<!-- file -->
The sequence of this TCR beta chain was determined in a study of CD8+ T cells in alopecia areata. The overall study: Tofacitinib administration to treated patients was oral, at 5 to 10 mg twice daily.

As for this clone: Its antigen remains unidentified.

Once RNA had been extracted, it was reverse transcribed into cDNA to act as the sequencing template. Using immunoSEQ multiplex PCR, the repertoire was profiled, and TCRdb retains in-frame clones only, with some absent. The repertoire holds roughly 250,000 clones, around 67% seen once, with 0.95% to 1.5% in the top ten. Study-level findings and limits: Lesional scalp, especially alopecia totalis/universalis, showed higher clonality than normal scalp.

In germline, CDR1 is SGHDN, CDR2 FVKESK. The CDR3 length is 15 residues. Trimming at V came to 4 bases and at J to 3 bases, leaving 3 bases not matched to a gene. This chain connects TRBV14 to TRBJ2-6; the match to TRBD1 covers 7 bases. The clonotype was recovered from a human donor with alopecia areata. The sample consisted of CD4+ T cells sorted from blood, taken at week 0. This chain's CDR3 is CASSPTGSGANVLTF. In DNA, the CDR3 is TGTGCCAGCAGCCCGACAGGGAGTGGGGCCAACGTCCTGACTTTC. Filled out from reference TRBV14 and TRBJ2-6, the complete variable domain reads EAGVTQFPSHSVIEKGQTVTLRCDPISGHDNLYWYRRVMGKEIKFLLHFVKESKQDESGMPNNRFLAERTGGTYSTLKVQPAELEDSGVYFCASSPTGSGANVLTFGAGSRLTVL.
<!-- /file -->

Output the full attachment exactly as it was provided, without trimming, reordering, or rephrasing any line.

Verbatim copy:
The sequence of this TCR beta chain was determined in a study of CD8+ T cells in alopecia areata. The overall study: Tofacitinib administration to treated patients was oral, at 5 to 10 mg twice daily.

As for this clone: Its antigen remains unidentified.

Once RNA had been extracted, it was reverse transcribed into cDNA to act as the sequencing template. Using immunoSEQ multiplex PCR, the repertoire was profiled, and TCRdb retains in-frame clones only, with some absent. The repertoire holds roughly 250,000 clones, around 67% seen once, with 0.95% to 1.5% in the top ten. Study-level findings and limits: Lesional scalp, especially alopecia totalis/universalis, showed higher clonality than normal scalp.

In germline, CDR1 is SGHDN, CDR2 FVKESK. The CDR3 length is 15 residues. Trimming at V came to 4 bases and at J to 3 bases, leaving 3 bases not matched to a gene. This chain connects TRBV14 to TRBJ2-6; the match to TRBD1 covers 7 bases. The clonotype was recovered from a human donor with alopecia areata. The sample consisted of CD4+ T cells sorted from blood, taken at week 0. This chain's CDR3 is CASSPTGSGANVLTF. In DNA, the CDR3 is TGTGCCAGCAGCCCGACAGGGAGTGGGGCCAACGTCCTGACTTTC. Filled out from reference TRBV14 and TRBJ2-6, the complete variable domain reads EAGVTQFPSHSVIEKGQTVTLRCDPISGHDNLYWYRRVMGKEIKFLLHFVKESKQDESGMPNNRFLAERTGGTYSTLKVQPAELEDSGVYFCASSPTGSGANVLTFGAGSRLTVL.